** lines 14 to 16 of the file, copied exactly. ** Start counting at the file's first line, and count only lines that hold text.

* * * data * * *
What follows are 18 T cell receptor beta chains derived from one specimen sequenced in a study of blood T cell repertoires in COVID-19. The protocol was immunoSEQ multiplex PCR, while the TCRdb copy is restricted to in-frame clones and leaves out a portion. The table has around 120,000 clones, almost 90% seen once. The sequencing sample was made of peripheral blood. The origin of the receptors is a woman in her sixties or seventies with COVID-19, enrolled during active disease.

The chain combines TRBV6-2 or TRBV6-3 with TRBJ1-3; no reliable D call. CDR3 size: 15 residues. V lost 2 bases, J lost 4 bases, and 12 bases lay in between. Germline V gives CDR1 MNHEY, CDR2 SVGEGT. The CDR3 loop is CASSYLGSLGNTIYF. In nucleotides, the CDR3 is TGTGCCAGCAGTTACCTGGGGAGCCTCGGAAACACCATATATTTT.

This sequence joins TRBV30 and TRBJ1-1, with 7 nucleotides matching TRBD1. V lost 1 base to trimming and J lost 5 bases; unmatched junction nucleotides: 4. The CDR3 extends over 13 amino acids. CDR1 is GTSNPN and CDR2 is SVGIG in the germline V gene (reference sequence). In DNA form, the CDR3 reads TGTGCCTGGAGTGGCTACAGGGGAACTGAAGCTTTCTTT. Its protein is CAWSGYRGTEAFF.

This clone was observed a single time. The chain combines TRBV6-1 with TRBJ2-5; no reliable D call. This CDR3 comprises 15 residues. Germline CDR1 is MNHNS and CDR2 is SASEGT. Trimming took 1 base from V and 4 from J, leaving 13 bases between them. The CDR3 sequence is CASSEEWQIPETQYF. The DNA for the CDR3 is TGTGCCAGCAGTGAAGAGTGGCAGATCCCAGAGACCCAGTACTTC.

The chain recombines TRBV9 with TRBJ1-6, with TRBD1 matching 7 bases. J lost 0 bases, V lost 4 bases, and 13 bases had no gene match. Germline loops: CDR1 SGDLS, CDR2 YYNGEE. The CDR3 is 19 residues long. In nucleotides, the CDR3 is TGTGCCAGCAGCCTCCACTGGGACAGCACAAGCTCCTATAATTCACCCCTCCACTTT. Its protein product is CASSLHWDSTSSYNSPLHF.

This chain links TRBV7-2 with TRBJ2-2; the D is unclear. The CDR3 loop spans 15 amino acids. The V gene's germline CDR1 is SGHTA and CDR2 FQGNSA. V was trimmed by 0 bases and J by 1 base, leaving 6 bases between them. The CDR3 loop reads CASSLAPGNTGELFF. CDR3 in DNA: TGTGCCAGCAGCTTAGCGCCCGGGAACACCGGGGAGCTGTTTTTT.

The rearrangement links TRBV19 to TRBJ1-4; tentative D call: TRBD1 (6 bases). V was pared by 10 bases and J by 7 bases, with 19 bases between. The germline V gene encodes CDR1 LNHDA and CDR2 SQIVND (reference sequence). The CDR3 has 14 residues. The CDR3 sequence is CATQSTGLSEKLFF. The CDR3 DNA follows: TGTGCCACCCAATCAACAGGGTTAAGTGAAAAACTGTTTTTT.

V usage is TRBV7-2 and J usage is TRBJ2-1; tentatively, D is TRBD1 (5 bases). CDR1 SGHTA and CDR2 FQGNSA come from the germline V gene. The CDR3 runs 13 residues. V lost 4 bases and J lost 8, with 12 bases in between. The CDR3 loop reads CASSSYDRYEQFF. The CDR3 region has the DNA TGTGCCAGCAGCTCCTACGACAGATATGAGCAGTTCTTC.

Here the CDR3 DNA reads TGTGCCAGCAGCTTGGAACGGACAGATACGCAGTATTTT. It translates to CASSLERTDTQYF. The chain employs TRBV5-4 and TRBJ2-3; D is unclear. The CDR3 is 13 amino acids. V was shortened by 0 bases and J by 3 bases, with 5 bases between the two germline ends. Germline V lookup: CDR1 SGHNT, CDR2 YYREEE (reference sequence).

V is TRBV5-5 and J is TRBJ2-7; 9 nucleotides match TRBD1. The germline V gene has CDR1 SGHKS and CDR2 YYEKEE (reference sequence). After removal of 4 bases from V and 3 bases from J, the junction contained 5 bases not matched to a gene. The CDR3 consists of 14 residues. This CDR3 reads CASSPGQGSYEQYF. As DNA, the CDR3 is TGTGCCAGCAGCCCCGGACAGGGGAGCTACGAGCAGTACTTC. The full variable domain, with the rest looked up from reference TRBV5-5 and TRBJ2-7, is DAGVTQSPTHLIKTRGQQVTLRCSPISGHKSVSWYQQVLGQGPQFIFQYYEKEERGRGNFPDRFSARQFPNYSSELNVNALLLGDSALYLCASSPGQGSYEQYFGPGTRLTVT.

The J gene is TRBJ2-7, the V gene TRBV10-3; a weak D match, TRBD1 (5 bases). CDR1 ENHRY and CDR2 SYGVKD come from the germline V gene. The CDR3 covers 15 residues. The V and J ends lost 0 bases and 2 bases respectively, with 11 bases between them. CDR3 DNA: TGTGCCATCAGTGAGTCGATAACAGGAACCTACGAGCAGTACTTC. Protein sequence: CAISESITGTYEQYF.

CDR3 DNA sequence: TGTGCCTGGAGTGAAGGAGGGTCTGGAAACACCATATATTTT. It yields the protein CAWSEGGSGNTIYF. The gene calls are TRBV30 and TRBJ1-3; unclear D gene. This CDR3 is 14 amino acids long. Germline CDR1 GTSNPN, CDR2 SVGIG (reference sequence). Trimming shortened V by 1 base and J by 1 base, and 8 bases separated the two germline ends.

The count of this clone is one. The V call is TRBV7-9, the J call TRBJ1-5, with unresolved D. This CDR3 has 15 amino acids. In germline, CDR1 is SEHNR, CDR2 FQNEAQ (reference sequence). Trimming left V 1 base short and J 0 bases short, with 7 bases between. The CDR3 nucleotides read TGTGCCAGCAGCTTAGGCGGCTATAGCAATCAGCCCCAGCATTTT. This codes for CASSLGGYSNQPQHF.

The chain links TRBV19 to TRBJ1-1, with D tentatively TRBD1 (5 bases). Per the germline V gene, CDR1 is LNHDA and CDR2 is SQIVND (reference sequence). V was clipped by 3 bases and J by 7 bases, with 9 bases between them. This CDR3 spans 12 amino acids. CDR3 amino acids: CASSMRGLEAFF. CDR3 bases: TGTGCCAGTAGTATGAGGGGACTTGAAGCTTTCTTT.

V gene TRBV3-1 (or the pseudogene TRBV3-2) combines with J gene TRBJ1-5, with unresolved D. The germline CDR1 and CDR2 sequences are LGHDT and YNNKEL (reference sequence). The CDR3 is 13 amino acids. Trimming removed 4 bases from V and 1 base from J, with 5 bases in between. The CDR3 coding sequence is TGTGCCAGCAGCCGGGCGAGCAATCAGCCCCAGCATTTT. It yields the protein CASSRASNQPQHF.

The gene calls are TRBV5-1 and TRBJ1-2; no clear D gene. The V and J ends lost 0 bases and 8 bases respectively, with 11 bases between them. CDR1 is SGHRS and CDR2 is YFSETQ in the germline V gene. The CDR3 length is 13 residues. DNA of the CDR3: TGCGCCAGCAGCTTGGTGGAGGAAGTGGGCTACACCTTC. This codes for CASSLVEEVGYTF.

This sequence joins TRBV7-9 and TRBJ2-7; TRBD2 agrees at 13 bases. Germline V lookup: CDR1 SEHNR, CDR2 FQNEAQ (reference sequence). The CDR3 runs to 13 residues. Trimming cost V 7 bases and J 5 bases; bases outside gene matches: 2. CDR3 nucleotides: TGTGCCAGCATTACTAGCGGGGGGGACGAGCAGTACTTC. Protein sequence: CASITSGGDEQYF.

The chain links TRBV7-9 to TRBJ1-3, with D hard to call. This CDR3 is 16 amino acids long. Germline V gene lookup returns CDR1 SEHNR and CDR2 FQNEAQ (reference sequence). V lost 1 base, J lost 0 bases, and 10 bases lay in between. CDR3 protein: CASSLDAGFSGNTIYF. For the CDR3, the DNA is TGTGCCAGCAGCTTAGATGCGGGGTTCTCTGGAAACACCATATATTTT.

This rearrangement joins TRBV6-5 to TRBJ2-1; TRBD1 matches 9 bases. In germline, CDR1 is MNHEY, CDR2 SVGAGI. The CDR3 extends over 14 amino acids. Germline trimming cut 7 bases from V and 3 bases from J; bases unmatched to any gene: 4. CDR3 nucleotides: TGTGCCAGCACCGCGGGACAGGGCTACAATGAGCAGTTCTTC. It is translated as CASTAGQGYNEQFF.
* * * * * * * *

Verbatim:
The chain links TRBV19 to TRBJ1-1, with D tentatively TRBD1 (5 bases). Per the germline V gene, CDR1 is LNHDA and CDR2 is SQIVND (reference sequence). V was clipped by 3 bases and J by 7 bases, with 9 bases between them. This CDR3 spans 12 amino acids. CDR3 amino acids: CASSMRGLEAFF. CDR3 bases: TGTGCCAGTAGTATGAGGGGACTTGAAGCTTTCTTT.

V gene TRBV3-1 (or the pseudogene TRBV3-2) combines with J gene TRBJ1-5, with unresolved D. The germline CDR1 and CDR2 sequences are LGHDT and YNNKEL (reference sequence). The CDR3 is 13 amino acids. Trimming removed 4 bases from V and 1 base from J, with 5 bases in between. The CDR3 coding sequence is TGTGCCAGCAGCCGGGCGAGCAATCAGCCCCAGCATTTT. It yields the protein CASSRASNQPQHF.

The gene calls are TRBV5-1 and TRBJ1-2; no clear D gene. The V and J ends lost 0 bases and 8 bases respectively, with 11 bases between them. CDR1 is SGHRS and CDR2 is YFSETQ in the germline V gene. The CDR3 length is 13 residues. DNA of the CDR3: TGCGCCAGCAGCTTGGTGGAGGAAGTGGGCTACACCTTC. This codes for CASSLVEEVGYTF.